Kramer, as a whole, is definitely a brand worth checking out and it has made history. If you require two humbuckers, the Pacer is also a good alternative. Nonetheless, the Baretta has a ton to offer while keeping it simple – just check out this video!.
Although all of the previous instruments we’ve gone over were derived from the original Stratocaster design, we can’t forget that Fender themselves have also responded to the Superstrat sensation since the mid-80s.
Fender has produced many electric guitars to hop on the bandwagon – a lot of them were created in Japan and are now considered vintage, and would be lovely to own. Fender Contemporary and HM Stratocasters are a couple that comes to mind. While these have been discontinued, this particular modern Fender Player Series Stratocaster model fills that void and offers:
- A maple or pau ferro fingerboard, depending on the guitar model
- 12” radius
- Bolt-on neck
- Player Series pickups – 2 single coils, 1 humbucker
- Floyd Rose-designed tremolo
While the other guitar brands have contributed to the success of the superstrat movement, there’s something about the one that really started it all that makes it special. Without the iconic Fender Stratocaster, none of this would have been possible.
In my opinion, I think that a Fender Stratocaster beefed up with a humbucker and a Floyd looks really awesome. Performance-wise, you’ll also be able to achieve anything you want; from the vintage sounds that a Stratocaster has historically been a part of as well as the thickest heavy metal tones.
For ESP guitars, it was basically a coin flip between the Snapper and the M series, and the M-1000 came out on top. Don’t get me wrong, I love ESP Snappers and their more traditional appearance, but the best ones are very expensive; therefore, for under $1000, the LTD M-1000 is the winner.
ESP has also created signature designs for dozens of well-known players, and if I were to compare this to one to another, it is most similar to Kirk Hammet’s with the skull-and-bones inlays, at least in appearance. The LTD M-1000 is a comfortable guitar that has:
- A maccasar ebony or maple fingerboard with 24 frets, depending on the model
- Neck-thru-body construction
- EMG 81 active pickups in bridge and neck
- Gotoh Tuners
- Floyd Rose 1000
This guitar does have a lot in common with all of the previous ones, but there is one huge distinction – the pickups. All of the others have passive pickups, while this one went with actives. If you don’t know the difference, my beginner’s guide to guitar pickups can help clear things up for you.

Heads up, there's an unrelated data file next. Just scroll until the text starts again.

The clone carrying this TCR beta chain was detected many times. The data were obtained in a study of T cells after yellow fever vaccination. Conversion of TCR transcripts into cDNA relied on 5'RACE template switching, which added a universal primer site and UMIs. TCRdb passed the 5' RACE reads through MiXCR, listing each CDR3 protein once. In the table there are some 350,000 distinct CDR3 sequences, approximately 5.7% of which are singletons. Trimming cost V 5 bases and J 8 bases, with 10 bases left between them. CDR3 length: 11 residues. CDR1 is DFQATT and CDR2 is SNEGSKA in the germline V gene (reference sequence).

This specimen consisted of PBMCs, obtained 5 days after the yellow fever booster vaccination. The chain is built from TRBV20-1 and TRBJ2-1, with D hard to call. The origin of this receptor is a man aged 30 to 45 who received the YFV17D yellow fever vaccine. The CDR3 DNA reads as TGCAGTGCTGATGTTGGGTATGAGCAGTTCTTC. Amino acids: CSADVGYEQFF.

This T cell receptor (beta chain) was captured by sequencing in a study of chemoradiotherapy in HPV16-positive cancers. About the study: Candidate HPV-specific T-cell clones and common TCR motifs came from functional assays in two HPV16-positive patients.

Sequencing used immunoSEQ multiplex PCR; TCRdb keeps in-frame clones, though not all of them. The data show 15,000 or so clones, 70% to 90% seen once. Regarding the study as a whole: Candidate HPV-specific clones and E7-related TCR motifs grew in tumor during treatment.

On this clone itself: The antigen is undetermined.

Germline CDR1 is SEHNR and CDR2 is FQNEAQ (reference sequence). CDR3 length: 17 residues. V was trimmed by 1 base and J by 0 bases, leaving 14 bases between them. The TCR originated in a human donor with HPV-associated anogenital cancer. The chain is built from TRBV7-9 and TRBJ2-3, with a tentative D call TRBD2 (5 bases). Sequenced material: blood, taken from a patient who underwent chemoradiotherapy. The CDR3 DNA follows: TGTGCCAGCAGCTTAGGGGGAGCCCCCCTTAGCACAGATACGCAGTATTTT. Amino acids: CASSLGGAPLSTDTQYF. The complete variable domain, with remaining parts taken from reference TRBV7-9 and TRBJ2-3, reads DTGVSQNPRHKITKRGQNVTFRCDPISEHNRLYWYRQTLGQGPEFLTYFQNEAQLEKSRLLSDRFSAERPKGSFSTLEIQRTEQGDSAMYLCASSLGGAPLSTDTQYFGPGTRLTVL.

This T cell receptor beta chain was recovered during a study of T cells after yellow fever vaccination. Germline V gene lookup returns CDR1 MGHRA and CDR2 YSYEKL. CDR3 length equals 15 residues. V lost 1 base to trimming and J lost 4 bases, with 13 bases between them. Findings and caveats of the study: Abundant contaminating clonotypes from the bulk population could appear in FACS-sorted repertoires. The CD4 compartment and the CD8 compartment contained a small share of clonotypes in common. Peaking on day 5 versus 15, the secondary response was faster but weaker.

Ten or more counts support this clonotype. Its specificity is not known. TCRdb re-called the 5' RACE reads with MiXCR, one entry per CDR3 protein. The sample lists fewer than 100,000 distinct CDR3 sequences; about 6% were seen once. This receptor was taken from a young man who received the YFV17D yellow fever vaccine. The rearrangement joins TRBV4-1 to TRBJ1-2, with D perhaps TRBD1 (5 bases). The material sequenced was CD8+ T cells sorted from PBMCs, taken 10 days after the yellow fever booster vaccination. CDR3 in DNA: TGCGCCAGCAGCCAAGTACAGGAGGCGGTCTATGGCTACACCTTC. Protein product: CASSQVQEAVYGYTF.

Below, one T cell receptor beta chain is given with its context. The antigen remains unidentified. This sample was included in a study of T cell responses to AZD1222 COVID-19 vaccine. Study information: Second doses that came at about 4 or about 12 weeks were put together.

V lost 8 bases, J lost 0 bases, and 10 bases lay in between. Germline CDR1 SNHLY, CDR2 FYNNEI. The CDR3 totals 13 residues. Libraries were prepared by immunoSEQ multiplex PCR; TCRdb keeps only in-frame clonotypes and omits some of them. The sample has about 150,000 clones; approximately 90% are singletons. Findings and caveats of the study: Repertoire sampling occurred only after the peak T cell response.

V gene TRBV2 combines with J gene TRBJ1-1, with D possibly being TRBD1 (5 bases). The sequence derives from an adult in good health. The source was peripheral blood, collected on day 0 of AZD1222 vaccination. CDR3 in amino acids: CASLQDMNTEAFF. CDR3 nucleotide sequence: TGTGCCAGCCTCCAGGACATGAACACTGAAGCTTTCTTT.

Overall, I’ve always felt that ESP superstrats like these felt like a cross between a Jackson Soloist and an Ibanez RG. If you’re looking for a guitar that’s a little more hot and aggressive without straying too far from the others, this one should be right up your alley.
Before being endorsed by Kramer, Eddie Van Halen is known for his Frankenstrat which was one of the very first guitars with superstrat features. Created in 1977, it used a Fender body that was routed to fit a humbucking pickup from a Gibson, and later, incorporated the Floyd Rose system.
Eddie Van Halen also worked with Charvel to create the Charvel EVH Art Series, and that’s where his black and white design originated from. This guitar is based on these earlier designs, is much more affordable, and has:
- A maple fingerboard with 22 frets
- 12” to 16” compound radius
- A single Wolfgang pickup
- EVH-branded Floyd Rose tremolo with D-tuna
- EVH tuners
This instrument is basically a cross between a Charvel So-Cal and a Kramer Baretta, which makes sense because of Eddie’s involvement with the two brands. If you’ve had any trouble deciding between those two superstrat brands, in particular, you’re in luck because this guitar combines the features of those two models pretty well, while still adding the Van Halen twist to it with the paint job.
Unfortunately, the iconic red and black design is more expensive and goes for over a grand, hence why the black & white one was chosen. I’m honestly unsure why that one is more costly, as it seems like they have the same exact specs, aside from the pickguard. Regardless, I think the black and white design is outstanding, and this EVH guitar is excellent if you’re looking for something a little flashier while still staying true to its roots.
Other than during the grunge-era in the 1990s, the superstrat is a timeless guitar design that will probably be here to stay for a very, very long time – possibly forever! In my opinion, they’re irreplaceable and have been one of the most significant innovations in the last few decades.
With these instruments, you’re also not limited to one style of music either. The necks are definitely sleek to facilitate shredding, but they’re still versatile instruments and accommodate crisp, clean tones, heavily distorted riffs, and everything in between. From the 80s enthusiast who reminisces about the good ol’ days, to the newer generation of players, there’s something for everyone in these instruments.
In this article, I’ve given you seven of the best superstrat guitars for under 1000 dollars, all from different brands, which gives you plenty of choices. Each of them has a lot of similarities while having aspects that make them special and stand out from one another.
Additionally, if you happened to be new to this breed of guitars and wanted to figure out if they were right for you, I hope that my guide has helped shed some light on these beautiful instruments. I may sound biased, but I’ve been using them for pretty much as long as I’ve been playing. Once I put my hands on one, I’ve never looked back, and I want the superstrat to have that effect on everyone.
Hey, I’m Mike! As a guitarist for over 15 years, I’ve decided to combine my passions for music, writing, and teaching all into one outlet – GuitarMeet. I love talking about music gear and sharing what I know with others. I appreciate all genres of music, but metal will always be #1!